I began as writer, and didn’t really discover photography until late in my undergraduate at university. By then it was too late to change my degree, and with only a handful of photography classes under my belt I cast off into the world taking every opportunity I could to learn the craft.

This included working weddings, school graduations, family photography, photojournalism, studio work; then I eventually landed a full-time gig as a corporate photographer.

There I had a wonderful journey of learning, and quit the day my retirement account vested to start my own business.

All the time on the side I was developing as a climber and eventually took my craft to the mountains.

In all I suppose the evolution of climbing is a wonderful thing; more people involved will hopefully lead to a greater force in valuing and protecting our great American open spaces. By opening these eyes to our public lands hopefully more Americans will consider these natural resources and use their voices and votes in a way that supports conservation.

Can you tell us about the team behind Vultaggio Studios and their roles?

I’ve been incredibly lucky to have worked with some of the best in the industry, and have had the chance to learn from them as well. One of my main partners, Michael Grey, has been a longtime friend and handles the Producer role at the company.

I’ve had the chance to mentor and subsequentially employ some great talent in the photo world, including Sarah Harris and Stacy Permlutter. Jim Lasher and I have been working together for decades, and aside from being a technical whiz he is a total Swiss-army knife; he can run the sound, camera, still photos, or handle my most valued client relationships.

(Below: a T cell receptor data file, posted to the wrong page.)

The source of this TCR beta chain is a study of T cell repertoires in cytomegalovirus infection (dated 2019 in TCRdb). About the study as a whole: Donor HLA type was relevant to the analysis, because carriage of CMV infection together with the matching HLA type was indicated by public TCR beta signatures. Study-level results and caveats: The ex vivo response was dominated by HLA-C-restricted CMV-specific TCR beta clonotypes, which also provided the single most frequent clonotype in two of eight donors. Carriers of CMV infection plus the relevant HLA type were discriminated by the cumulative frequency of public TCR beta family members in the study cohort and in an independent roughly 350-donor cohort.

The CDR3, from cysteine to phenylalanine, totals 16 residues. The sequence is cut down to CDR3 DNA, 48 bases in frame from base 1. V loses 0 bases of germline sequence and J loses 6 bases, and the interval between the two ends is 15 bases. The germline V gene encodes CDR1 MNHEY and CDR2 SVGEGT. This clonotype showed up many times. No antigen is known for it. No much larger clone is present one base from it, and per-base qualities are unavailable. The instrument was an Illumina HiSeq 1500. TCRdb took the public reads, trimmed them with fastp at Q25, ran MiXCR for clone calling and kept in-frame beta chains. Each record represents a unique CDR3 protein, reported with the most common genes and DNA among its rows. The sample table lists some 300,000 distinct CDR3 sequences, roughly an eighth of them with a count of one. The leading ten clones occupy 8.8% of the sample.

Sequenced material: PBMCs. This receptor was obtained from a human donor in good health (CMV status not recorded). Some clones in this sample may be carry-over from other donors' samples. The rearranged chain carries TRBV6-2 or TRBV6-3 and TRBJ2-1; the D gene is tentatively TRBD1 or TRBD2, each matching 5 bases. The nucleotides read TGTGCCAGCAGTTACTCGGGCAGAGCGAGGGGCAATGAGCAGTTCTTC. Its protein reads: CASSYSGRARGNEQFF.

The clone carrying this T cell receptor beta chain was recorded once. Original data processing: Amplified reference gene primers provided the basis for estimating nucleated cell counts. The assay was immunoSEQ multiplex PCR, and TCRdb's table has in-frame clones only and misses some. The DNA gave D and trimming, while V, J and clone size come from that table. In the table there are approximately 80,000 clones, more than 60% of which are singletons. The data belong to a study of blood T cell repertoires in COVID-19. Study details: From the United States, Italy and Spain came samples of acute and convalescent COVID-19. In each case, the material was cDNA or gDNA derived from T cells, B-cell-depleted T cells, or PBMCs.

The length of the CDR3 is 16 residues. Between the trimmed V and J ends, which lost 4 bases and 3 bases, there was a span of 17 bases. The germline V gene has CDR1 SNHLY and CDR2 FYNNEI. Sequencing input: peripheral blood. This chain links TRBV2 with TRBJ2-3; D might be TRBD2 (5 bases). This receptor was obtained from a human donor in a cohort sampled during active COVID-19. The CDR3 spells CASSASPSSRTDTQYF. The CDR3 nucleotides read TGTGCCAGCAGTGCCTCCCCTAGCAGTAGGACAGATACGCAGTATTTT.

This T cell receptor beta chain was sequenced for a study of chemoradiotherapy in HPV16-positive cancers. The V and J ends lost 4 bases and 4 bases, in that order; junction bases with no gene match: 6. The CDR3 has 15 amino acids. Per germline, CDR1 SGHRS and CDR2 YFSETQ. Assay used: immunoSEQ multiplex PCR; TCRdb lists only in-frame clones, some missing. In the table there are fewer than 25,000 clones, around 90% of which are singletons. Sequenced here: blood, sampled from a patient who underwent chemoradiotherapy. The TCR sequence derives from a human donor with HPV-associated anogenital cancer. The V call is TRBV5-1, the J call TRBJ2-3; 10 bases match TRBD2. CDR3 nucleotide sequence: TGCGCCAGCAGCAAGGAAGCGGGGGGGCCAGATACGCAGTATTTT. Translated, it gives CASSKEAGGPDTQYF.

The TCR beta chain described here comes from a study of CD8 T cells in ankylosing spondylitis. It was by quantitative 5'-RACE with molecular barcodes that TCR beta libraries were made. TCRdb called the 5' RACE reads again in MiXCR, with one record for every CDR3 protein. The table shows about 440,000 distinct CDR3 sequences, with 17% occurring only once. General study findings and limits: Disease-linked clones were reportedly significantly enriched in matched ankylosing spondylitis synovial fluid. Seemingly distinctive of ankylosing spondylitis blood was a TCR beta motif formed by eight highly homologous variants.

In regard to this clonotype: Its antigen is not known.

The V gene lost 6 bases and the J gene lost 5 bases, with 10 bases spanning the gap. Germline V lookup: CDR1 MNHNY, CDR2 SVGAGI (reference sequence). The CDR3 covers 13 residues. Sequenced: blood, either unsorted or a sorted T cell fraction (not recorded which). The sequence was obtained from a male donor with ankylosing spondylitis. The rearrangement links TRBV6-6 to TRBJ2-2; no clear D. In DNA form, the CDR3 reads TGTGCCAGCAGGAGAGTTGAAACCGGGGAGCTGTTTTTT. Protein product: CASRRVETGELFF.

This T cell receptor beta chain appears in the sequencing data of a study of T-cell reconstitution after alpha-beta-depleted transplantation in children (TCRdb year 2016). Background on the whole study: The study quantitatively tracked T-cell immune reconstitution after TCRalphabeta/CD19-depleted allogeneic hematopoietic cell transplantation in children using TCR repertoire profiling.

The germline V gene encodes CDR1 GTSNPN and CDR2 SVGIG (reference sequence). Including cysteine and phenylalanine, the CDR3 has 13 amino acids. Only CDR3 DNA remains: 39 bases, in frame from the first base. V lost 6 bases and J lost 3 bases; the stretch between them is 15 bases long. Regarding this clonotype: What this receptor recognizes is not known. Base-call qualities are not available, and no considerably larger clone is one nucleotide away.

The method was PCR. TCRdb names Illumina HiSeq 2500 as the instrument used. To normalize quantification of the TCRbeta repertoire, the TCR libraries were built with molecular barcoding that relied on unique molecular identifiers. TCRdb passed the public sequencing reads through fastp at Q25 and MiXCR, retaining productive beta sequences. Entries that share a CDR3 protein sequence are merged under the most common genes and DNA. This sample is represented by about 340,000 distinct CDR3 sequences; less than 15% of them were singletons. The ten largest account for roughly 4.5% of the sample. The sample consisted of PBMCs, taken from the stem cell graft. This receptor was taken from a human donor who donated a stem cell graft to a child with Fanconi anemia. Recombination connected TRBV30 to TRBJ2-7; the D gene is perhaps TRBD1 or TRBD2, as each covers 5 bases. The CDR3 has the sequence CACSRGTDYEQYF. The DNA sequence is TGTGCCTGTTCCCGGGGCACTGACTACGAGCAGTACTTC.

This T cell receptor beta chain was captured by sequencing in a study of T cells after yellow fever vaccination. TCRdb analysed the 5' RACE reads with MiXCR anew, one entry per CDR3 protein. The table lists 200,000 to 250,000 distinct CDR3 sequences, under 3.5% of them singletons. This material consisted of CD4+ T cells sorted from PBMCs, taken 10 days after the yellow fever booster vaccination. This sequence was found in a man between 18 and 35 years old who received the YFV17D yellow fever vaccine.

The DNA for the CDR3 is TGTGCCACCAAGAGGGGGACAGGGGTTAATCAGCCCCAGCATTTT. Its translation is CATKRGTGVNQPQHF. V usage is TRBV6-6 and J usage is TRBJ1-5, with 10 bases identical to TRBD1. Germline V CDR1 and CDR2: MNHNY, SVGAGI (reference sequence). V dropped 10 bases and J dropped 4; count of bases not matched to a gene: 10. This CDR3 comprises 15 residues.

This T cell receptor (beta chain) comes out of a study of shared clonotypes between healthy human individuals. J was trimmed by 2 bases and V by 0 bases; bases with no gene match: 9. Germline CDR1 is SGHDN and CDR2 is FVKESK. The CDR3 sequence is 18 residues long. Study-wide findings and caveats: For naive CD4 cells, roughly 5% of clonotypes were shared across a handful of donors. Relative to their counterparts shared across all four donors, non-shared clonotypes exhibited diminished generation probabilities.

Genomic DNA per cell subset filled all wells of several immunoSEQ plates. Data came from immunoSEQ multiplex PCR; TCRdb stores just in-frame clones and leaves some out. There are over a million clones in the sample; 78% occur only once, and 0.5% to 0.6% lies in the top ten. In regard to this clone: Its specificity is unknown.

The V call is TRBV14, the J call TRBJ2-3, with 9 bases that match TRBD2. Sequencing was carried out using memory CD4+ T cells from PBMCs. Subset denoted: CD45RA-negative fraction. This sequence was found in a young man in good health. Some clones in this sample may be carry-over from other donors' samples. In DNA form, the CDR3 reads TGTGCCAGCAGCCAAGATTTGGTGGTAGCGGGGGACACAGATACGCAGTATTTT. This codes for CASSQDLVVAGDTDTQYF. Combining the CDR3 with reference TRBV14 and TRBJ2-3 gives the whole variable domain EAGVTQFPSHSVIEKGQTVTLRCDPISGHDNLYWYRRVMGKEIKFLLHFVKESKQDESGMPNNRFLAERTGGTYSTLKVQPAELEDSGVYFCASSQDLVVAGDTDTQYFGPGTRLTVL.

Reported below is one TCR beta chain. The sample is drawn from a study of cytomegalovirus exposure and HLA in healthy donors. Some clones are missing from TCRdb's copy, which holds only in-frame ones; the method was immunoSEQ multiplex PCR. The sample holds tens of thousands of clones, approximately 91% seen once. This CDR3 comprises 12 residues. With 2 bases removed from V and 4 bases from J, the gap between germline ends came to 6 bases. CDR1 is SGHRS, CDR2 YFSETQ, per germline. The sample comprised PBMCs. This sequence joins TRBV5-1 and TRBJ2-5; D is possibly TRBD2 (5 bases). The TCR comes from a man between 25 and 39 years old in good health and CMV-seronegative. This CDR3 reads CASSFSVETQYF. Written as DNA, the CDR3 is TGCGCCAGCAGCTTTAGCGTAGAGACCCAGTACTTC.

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The master behind our lighting is Andrew Claycomb – one of the best DP’s I’ve ever worked with.

And Alexis Krauss, my fiancé and partner-in-everything, is my guiding light when it comes to editing. She’s a master at storytelling; she fine-tunes my work and without her all my films would be way too long!

Climber on a mountain with a lush green set of forest in the background
Source: Supplied

How do you think sports photography has evolved over the years?

Just look at the recent Stanley Cup coverage to see just how photography has advanced. You had an entire major-league international sports tournament played, with in-person coverage limited to great distances, but still, photographers were able to get the job done even without being there.

Things like remote cameras and live-time feedback from systems are a huge advancement in technology.

On the consumer side with the advent of mobile phone camera technology suddenly everyone is capable of being a photographer. My original digital camera cost $15,000 USD for just the camera body and was just 2 megapixels! The current iPhone has 12, and films in 4k. So suddenly the tools are in everyone’s hands, all the time.

Of course, you need the skill set to back up the gear, but it’s an interesting place where the storytelling field is levelled. This puts pressure on the pros to work even harder to stand out, a good thing I think.

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How has the client base changed since you joined the market?

My main business is still supported by Fortune 500 companies – and am thankful for the partnerships and friendships I’ve had with my clients. Most of which with whom I have career-long relationships. It’s just as international as it’s always been, thankfully.

Adventure work for me is a mix of income and passion – fortunately I can put the work into the larger projects and then still have time to devote myself to adventure work. This keeps me fresh and excited to have a camera in my hands.